At the start of this fiscal year, the Center set itself a target of $ 400 billion in FY22 exports of goods, which seemed ambitious at the time. After all, our exports for FY21 fell 7.3% to $ 290 billion from $ 313 billion the year before. The drop is mainly due to a sharp drop in exports of petroleum products, with Covid-19 lockdowns hampering transport activities and hurting demand for fuel. Even though we see Exercise 21 as an oddity due to the lockdowns around the world, India’s exports have put on an impressive show during this fiscal year. From April to November of this year, they rose 51% to $ 263 billion and are expected to exceed last year’s figures by December. The increase in Indian exports could be attributed in large part to the growth dynamics in advanced economies and the resulting increase in global import demand. The depreciation of the rupee has become a blessing in disguise as it makes Indian products in labor-intensive sectors like textiles and clothing more competitive globally. India is also aggressively negotiating free trade agreements with the European Union, Australia, the United Arab Emirates, the United Kingdom and the Gulf Cooperation Council.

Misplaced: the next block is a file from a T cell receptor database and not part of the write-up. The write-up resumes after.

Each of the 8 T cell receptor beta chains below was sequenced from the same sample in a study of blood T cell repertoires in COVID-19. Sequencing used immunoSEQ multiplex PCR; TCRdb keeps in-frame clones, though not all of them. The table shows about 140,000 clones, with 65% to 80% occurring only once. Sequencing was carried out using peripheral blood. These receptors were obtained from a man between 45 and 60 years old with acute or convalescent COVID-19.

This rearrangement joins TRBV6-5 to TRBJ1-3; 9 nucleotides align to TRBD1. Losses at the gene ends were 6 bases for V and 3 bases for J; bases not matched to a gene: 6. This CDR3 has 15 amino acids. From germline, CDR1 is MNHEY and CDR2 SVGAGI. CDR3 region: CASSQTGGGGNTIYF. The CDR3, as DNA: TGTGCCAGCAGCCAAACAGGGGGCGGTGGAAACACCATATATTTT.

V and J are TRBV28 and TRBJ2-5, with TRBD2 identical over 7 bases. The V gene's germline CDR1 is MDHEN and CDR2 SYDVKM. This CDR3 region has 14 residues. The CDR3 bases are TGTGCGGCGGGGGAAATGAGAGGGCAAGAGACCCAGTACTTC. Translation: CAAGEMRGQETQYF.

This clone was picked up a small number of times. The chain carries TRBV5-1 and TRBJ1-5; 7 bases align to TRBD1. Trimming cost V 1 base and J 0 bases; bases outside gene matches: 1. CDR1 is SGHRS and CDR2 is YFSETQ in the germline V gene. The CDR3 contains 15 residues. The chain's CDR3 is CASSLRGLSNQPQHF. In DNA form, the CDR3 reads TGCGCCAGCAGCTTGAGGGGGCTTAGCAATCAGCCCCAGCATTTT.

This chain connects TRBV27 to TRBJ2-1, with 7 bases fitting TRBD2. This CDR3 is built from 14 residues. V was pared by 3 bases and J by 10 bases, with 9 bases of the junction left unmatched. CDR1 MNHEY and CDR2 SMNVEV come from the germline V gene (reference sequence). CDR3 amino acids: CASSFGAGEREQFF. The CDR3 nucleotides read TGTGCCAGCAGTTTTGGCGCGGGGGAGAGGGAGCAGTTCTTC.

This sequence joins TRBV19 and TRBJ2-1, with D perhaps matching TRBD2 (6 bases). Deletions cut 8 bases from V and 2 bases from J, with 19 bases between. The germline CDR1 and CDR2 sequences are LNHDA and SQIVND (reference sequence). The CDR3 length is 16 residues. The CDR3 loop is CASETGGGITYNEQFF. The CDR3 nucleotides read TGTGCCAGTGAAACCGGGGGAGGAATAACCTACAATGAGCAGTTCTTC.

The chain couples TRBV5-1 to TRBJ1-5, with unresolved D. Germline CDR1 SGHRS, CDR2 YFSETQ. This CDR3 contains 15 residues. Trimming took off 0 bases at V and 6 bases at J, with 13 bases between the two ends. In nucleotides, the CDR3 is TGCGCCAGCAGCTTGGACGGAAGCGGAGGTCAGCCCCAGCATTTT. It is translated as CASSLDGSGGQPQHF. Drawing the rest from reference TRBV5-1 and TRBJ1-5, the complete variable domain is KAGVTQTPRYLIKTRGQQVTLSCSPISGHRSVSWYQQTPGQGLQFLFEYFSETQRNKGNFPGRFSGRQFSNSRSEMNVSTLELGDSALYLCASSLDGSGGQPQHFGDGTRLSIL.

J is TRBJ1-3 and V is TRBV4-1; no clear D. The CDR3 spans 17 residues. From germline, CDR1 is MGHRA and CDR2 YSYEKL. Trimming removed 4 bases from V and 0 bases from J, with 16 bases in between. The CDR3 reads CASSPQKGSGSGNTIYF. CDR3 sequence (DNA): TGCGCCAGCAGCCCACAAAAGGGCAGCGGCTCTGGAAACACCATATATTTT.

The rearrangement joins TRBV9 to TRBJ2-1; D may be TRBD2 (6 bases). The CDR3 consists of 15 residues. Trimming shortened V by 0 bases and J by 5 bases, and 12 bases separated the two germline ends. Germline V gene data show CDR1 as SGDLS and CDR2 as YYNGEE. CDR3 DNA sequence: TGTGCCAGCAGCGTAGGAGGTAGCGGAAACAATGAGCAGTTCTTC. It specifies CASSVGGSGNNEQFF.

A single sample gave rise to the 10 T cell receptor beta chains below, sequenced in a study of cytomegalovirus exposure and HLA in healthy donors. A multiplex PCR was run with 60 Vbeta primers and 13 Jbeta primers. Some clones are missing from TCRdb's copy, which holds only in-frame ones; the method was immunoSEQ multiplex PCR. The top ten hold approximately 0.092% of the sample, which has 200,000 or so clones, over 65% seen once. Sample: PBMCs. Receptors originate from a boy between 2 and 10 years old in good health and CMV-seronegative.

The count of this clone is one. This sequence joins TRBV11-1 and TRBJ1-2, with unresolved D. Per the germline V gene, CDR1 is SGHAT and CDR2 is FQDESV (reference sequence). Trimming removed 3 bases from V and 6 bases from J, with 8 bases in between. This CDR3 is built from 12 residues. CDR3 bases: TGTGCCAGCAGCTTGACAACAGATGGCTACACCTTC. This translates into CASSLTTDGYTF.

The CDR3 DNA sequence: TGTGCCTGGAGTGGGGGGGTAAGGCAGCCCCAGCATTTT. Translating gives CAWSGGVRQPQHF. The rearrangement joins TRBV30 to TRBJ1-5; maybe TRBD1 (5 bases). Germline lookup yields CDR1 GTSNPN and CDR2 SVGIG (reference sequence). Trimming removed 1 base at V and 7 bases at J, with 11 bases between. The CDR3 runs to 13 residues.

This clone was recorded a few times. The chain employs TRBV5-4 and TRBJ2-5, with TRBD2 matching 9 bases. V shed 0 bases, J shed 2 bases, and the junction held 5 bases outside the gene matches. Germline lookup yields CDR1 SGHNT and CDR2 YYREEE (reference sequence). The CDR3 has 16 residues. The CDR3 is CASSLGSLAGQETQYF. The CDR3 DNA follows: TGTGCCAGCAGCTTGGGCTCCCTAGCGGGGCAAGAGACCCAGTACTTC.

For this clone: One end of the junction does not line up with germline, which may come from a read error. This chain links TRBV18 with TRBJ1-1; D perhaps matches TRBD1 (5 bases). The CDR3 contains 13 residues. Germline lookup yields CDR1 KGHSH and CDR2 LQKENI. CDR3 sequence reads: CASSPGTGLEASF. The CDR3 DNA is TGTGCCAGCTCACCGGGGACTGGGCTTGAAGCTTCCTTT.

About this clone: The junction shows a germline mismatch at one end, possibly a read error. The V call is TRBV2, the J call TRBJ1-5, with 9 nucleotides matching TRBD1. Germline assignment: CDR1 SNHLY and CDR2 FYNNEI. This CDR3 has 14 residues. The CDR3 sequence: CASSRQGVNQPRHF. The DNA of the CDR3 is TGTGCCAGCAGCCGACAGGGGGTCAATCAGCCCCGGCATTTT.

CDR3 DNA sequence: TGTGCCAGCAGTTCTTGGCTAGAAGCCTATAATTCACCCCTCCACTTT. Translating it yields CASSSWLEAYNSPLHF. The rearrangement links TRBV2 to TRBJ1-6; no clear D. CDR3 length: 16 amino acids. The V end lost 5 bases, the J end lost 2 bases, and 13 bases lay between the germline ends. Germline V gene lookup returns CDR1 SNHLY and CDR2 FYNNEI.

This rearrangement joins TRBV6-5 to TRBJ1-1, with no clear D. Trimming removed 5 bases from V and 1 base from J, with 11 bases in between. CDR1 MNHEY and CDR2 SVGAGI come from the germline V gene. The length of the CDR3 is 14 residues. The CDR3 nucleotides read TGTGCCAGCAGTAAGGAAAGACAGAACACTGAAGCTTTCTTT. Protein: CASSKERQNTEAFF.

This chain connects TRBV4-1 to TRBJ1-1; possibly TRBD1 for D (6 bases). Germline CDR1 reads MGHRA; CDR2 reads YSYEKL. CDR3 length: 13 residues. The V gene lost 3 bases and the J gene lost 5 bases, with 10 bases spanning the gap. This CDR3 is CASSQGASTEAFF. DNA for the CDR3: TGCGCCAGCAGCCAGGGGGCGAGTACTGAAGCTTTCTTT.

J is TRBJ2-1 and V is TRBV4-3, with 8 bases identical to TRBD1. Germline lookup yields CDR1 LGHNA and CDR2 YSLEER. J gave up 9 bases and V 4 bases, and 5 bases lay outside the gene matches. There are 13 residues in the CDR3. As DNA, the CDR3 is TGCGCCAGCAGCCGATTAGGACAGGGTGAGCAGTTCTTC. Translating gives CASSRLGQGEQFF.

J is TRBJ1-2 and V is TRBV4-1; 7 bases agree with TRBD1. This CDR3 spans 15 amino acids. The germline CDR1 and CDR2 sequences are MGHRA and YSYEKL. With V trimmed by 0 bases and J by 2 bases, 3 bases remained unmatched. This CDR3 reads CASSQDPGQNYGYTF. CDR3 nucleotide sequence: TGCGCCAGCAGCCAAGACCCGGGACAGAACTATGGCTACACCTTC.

Any such agreement that materializes in the coming months will ensure better access to Indian products. The recently introduced PLI programs will also support growth, especially in the mobile phone, electronics and pharmaceutical sectors, as the additional production will also stimulate additional exports. In addition, the government has put in place export incentive programs and allowed some pending tax refunds to exporters to improve their liquidity. To give us an idea of ââwhether India’s export growth can keep up at this rate, we have with us Professor Amita Batra from Jawaharlal Nehru University. Considering all these factors, can the dynamics of exports be reflected in the next fiscal year? The answer comes with several caveats Global demand will depend on the ability of countries to contain Covid-19 and the new Omicron variant. Another major obstacle is the shortage of containers and high freight rates. With Indian imports increasing and China’s export growth slowing, the container shortage has eased slightly in India, but freight costs are still far from pre-pandemic. Average container prices at Chennai and Mumbai ports are still around 150% above 2019 levels. Exporters have indeed asked the government for freight assistance. In addition, India Ratings and Research has estimated that it will not be easy to maintain the current momentum of export growth, as the stimulus-induced demand in developed economies may normalize in 2022 and it may tip in favor. services. India is doing all it can to boost outbound shipments, but things beyond its control threaten to hold back the exporting side.
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